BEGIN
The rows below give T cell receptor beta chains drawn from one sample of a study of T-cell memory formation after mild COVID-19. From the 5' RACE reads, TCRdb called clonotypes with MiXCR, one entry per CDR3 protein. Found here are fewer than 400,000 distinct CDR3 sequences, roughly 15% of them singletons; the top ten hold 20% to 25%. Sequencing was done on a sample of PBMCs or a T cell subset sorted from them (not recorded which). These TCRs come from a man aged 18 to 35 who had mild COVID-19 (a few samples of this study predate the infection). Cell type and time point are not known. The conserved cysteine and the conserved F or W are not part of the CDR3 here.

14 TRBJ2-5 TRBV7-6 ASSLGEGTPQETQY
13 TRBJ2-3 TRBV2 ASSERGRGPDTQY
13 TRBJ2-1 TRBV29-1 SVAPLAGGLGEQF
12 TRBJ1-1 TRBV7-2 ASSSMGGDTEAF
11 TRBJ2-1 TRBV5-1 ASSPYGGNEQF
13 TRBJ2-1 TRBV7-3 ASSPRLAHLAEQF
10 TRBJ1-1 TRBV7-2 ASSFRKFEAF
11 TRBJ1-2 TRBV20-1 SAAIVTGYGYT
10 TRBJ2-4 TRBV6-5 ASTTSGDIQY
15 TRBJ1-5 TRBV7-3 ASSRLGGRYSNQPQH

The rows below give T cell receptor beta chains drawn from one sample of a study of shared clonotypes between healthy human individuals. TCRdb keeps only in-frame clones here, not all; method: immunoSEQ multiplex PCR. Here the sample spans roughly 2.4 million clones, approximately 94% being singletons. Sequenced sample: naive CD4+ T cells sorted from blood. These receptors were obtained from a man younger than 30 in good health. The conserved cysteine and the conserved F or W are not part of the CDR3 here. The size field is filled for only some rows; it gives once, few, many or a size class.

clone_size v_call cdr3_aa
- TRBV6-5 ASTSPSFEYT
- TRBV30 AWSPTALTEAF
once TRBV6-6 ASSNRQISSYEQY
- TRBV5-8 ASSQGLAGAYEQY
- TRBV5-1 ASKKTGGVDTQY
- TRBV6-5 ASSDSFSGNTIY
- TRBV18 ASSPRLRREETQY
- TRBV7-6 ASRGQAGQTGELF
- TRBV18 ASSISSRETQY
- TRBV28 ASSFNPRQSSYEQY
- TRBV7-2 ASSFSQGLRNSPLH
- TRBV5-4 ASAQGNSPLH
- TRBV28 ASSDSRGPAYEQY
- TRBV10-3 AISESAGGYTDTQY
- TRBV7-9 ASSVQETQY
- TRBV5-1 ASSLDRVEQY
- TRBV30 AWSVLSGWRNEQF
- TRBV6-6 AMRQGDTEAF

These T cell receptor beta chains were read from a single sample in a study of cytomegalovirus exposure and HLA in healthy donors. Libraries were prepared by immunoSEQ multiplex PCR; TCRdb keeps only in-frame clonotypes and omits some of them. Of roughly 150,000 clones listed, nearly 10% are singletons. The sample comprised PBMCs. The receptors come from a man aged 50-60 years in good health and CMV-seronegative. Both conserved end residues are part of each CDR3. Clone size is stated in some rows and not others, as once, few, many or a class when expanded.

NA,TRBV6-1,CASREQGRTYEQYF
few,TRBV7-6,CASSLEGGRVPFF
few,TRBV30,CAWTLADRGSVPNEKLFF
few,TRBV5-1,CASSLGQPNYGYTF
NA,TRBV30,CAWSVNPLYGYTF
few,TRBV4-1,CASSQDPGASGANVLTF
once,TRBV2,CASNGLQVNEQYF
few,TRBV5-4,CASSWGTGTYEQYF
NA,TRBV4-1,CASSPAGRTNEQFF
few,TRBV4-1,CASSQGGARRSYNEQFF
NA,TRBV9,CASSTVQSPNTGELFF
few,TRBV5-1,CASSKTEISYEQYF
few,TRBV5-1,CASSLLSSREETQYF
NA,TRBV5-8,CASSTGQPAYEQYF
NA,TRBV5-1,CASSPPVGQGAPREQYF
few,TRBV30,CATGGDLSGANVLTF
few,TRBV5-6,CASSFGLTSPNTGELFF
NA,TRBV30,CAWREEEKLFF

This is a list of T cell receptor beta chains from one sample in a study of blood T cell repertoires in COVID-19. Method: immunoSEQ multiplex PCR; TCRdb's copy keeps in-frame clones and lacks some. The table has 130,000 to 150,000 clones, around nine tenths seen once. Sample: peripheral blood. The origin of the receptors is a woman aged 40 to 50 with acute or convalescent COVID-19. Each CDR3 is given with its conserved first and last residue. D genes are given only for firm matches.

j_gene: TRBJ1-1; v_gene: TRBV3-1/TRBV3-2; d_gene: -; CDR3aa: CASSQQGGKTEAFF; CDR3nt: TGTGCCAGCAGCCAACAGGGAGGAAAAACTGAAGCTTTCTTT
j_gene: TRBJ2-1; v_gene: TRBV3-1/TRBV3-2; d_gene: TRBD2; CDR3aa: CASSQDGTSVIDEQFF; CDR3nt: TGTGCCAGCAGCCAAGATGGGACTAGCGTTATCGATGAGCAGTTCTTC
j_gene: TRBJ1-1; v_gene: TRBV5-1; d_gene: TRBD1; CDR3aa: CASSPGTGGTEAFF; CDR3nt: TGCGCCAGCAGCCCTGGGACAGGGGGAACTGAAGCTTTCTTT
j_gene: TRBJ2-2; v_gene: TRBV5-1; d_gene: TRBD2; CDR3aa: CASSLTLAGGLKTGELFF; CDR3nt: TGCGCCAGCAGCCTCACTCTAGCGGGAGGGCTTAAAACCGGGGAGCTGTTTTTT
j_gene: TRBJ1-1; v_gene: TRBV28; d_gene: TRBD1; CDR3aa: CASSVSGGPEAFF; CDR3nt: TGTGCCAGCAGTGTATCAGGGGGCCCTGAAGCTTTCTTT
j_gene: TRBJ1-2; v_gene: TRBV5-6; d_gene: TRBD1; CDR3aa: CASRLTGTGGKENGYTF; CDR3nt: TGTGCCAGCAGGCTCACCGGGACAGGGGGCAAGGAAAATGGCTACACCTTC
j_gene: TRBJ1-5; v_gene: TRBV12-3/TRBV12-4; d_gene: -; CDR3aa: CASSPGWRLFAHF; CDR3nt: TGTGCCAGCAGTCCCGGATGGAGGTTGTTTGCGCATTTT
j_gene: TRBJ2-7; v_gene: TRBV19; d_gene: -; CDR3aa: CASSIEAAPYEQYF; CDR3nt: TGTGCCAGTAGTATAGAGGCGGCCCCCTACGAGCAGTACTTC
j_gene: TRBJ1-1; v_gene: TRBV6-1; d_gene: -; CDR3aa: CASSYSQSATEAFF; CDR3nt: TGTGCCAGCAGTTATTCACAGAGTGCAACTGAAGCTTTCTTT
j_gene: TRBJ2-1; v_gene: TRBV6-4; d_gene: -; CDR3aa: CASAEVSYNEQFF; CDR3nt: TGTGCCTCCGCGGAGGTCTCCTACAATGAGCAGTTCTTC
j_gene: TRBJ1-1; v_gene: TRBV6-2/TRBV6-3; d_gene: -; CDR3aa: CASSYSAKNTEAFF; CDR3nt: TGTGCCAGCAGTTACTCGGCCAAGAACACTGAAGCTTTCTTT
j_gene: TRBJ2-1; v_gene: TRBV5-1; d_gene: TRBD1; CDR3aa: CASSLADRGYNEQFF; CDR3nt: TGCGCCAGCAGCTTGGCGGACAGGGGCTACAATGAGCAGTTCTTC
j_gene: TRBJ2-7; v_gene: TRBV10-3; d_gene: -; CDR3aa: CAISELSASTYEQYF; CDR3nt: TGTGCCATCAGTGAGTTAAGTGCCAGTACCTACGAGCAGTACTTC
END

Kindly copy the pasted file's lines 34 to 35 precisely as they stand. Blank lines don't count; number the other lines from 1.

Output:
few,TRBV7-6,CASSLEGGRVPFF
few,TRBV30,CAWTLADRGSVPNEKLFF